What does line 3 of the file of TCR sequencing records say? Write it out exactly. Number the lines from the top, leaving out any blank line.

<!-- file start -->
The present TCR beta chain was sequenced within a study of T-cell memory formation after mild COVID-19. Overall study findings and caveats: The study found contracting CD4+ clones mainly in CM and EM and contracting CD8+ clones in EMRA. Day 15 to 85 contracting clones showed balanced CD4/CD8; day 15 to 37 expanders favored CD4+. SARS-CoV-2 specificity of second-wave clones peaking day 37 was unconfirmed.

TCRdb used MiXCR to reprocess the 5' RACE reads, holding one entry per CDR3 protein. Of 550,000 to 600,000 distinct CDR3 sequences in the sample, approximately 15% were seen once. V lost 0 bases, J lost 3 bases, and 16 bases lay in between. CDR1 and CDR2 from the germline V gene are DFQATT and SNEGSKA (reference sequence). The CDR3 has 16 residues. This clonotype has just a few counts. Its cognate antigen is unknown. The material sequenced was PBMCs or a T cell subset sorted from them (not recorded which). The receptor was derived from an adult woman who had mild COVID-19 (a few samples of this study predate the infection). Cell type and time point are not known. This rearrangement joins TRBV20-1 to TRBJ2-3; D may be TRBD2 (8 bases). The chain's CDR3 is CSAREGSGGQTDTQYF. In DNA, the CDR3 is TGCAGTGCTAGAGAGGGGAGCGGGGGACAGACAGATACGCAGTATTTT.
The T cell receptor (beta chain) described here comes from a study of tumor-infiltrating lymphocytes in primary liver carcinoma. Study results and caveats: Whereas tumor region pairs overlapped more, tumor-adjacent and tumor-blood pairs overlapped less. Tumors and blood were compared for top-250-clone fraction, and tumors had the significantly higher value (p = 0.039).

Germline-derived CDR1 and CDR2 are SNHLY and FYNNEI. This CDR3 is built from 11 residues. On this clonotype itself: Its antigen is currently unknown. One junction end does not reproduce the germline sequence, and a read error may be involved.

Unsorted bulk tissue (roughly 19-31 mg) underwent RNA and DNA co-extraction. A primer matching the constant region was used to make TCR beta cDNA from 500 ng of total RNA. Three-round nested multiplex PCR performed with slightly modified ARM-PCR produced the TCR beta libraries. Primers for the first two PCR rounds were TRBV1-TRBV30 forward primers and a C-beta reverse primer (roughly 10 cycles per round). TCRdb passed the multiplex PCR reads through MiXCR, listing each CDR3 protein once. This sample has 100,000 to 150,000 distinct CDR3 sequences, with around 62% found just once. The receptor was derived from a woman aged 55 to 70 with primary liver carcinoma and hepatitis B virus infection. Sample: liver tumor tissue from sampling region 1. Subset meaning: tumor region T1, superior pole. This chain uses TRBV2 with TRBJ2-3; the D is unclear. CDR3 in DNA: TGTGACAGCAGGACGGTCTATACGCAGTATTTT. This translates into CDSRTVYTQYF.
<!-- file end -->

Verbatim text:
The T cell receptor (beta chain) described here comes from a study of tumor-infiltrating lymphocytes in primary liver carcinoma. Study results and caveats: Whereas tumor region pairs overlapped more, tumor-adjacent and tumor-blood pairs overlapped less. Tumors and blood were compared for top-250-clone fraction, and tumors had the significantly higher value (p = 0.039).